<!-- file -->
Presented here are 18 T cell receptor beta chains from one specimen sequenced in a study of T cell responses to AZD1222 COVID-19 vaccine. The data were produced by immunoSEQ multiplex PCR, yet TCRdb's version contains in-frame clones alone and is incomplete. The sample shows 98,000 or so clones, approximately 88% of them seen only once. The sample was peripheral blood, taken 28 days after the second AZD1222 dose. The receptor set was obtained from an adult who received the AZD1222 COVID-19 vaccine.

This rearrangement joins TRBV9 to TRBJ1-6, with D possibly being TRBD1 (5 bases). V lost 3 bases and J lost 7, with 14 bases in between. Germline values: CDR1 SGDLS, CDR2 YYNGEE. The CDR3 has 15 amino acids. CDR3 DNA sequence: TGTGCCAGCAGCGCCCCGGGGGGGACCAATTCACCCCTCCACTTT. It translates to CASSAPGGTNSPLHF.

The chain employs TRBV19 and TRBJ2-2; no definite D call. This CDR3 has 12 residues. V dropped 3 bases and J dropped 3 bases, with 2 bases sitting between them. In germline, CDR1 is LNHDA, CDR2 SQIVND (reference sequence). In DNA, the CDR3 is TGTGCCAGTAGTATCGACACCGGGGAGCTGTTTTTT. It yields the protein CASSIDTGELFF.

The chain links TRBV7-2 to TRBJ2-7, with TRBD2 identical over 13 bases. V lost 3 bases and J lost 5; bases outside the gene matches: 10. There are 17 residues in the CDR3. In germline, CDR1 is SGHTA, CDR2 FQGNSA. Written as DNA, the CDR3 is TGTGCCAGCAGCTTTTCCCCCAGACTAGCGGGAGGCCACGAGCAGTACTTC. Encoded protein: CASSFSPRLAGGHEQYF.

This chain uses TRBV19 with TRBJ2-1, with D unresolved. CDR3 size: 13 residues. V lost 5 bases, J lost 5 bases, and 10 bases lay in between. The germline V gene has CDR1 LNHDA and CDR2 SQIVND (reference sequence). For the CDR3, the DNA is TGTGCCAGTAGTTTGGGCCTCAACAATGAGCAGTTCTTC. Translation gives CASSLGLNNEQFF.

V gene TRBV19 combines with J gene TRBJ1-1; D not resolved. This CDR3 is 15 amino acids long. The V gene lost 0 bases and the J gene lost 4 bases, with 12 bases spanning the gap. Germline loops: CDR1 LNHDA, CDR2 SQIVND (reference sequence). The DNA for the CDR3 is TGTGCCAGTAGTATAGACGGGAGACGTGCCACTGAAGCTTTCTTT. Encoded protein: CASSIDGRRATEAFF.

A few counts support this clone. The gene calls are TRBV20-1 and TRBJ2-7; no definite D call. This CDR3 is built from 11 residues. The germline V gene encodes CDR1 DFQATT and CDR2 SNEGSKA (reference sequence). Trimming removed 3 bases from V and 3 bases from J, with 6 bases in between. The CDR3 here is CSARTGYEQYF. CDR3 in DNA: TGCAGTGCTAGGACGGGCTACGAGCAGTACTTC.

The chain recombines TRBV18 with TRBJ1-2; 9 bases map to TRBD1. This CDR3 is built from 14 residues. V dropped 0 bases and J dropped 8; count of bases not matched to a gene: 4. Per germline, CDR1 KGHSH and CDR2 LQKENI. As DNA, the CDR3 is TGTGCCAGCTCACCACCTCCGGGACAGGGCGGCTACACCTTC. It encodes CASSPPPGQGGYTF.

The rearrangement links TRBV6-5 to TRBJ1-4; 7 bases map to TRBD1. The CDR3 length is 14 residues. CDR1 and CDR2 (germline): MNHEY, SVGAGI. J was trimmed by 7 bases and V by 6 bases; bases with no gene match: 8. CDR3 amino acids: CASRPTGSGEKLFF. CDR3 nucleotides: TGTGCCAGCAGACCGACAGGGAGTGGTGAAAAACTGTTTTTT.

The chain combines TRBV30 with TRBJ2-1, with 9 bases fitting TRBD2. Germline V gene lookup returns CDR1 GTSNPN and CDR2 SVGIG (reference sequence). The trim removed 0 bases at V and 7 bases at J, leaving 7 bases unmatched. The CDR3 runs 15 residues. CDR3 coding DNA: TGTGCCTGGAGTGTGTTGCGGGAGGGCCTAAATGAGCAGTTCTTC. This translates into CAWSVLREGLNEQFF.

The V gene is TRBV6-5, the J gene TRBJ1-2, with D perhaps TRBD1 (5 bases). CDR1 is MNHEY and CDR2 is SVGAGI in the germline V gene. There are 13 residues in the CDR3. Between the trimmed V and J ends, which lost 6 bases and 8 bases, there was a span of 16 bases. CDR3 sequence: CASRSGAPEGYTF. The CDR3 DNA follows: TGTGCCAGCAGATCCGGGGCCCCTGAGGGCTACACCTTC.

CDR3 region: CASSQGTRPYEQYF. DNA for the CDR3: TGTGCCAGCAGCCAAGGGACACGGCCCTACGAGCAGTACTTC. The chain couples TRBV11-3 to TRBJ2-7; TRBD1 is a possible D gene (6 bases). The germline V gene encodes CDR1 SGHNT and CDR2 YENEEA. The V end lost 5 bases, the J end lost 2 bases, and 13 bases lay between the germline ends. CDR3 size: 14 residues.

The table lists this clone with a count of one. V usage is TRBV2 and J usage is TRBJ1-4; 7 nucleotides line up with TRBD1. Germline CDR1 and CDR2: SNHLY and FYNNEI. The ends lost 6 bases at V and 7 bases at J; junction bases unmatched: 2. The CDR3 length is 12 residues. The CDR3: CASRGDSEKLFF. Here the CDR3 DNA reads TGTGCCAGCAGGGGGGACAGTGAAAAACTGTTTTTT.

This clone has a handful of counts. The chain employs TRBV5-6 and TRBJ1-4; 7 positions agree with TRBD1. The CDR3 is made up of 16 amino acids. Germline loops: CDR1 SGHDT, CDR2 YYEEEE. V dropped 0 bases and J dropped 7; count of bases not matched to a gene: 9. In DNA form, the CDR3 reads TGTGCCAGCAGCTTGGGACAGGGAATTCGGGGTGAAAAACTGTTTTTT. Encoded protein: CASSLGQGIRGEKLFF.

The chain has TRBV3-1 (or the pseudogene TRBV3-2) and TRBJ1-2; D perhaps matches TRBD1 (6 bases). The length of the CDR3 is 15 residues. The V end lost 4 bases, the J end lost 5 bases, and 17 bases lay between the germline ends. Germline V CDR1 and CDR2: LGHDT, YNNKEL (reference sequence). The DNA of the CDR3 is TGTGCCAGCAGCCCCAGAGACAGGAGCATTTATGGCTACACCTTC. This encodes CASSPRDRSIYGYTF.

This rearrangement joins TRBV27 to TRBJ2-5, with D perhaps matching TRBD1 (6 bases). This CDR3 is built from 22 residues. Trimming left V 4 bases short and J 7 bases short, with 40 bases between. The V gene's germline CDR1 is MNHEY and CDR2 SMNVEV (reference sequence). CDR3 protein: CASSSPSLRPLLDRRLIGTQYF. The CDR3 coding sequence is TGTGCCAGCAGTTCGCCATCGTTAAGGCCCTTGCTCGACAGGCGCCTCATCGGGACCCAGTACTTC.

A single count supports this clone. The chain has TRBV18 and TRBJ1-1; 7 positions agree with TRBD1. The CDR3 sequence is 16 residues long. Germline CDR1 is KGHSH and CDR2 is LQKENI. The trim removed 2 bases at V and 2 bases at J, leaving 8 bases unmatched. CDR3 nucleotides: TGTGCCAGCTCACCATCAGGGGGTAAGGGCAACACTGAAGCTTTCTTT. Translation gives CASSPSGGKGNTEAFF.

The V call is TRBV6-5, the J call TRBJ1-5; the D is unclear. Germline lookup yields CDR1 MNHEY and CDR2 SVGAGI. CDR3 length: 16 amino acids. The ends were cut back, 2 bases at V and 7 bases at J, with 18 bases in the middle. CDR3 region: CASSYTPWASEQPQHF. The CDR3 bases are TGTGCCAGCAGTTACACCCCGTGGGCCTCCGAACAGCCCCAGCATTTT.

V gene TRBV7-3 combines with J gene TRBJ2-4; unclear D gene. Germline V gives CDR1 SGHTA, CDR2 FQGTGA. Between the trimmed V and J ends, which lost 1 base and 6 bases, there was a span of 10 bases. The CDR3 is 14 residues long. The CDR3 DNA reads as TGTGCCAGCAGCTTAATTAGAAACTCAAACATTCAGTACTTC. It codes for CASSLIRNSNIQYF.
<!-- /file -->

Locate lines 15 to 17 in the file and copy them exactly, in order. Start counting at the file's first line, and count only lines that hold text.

The chain has TRBV3-1 (or the pseudogene TRBV3-2) and TRBJ1-2; D perhaps matches TRBD1 (6 bases). The length of the CDR3 is 15 residues. The V end lost 4 bases, the J end lost 5 bases, and 17 bases lay between the germline ends. Germline V CDR1 and CDR2: LGHDT, YNNKEL (reference sequence). The DNA of the CDR3 is TGTGCCAGCAGCCCCAGAGACAGGAGCATTTATGGCTACACCTTC. This encodes CASSPRDRSIYGYTF.

This rearrangement joins TRBV27 to TRBJ2-5, with D perhaps matching TRBD1 (6 bases). This CDR3 is built from 22 residues. Trimming left V 4 bases short and J 7 bases short, with 40 bases between. The V gene's germline CDR1 is MNHEY and CDR2 SMNVEV (reference sequence). CDR3 protein: CASSSPSLRPLLDRRLIGTQYF. The CDR3 coding sequence is TGTGCCAGCAGTTCGCCATCGTTAAGGCCCTTGCTCGACAGGCGCCTCATCGGGACCCAGTACTTC.

A single count supports this clone. The chain has TRBV18 and TRBJ1-1; 7 positions agree with TRBD1. The CDR3 sequence is 16 residues long. Germline CDR1 is KGHSH and CDR2 is LQKENI. The trim removed 2 bases at V and 2 bases at J, leaving 8 bases unmatched. CDR3 nucleotides: TGTGCCAGCTCACCATCAGGGGGTAAGGGCAACACTGAAGCTTTCTTT. Translation gives CASSPSGGKGNTEAFF.